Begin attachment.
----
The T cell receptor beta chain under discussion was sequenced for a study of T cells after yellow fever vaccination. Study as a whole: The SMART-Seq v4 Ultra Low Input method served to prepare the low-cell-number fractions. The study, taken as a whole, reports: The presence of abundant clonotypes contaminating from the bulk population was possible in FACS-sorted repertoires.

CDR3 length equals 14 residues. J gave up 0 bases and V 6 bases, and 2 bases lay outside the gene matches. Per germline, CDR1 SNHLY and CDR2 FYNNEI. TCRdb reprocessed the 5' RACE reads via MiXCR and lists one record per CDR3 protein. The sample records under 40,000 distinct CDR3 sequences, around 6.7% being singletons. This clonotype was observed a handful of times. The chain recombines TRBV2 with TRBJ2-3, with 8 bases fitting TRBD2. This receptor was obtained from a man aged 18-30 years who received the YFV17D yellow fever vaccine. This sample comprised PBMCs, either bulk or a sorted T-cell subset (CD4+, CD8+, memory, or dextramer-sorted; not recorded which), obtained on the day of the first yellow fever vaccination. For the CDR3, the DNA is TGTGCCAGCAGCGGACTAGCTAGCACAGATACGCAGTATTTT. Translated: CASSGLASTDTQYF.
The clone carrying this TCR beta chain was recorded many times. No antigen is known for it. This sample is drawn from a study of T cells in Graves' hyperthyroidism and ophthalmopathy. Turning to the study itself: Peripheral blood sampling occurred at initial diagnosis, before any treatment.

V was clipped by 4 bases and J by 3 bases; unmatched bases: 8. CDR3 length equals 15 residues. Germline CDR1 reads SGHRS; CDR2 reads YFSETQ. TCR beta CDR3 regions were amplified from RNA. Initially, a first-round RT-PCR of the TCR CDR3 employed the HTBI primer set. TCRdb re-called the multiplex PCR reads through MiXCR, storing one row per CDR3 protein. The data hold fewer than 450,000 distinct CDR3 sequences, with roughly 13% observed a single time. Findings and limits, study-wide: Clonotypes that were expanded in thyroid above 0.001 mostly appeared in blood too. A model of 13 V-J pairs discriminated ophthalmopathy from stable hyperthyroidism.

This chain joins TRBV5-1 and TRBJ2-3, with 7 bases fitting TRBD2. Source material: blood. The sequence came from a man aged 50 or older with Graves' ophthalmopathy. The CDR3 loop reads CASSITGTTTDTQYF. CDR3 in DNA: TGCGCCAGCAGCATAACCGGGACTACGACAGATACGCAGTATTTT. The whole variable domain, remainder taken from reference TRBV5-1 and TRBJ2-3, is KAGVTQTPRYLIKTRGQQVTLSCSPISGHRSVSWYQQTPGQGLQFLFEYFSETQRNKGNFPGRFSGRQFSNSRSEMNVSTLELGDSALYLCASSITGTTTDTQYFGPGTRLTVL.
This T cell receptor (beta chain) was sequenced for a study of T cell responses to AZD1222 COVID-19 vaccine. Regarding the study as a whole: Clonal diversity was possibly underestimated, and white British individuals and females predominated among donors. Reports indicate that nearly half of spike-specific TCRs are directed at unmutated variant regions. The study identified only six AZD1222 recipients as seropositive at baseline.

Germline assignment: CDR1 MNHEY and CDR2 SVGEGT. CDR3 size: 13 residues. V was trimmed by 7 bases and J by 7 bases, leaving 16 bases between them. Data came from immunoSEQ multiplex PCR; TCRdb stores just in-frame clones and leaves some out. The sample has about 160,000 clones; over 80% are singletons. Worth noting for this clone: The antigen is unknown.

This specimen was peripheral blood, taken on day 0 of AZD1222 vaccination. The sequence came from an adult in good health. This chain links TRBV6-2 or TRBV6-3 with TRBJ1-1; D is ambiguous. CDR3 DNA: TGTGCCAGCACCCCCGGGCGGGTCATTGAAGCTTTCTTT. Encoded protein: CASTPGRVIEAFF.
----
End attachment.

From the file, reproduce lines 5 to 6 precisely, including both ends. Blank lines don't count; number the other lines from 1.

This chain joins TRBV5-1 and TRBJ2-3, with 7 bases fitting TRBD2. Source material: blood. The sequence came from a man aged 50 or older with Graves' ophthalmopathy. The CDR3 loop reads CASSITGTTTDTQYF. CDR3 in DNA: TGCGCCAGCAGCATAACCGGGACTACGACAGATACGCAGTATTTT. The whole variable domain, remainder taken from reference TRBV5-1 and TRBJ2-3, is KAGVTQTPRYLIKTRGQQVTLSCSPISGHRSVSWYQQTPGQGLQFLFEYFSETQRNKGNFPGRFSGRQFSNSRSEMNVSTLELGDSALYLCASSITGTTTDTQYFGPGTRLTVL.
This T cell receptor (beta chain) was sequenced for a study of T cell responses to AZD1222 COVID-19 vaccine. Regarding the study as a whole: Clonal diversity was possibly underestimated, and white British individuals and females predominated among donors. Reports indicate that nearly half of spike-specific TCRs are directed at unmutated variant regions. The study identified only six AZD1222 recipients as seropositive at baseline.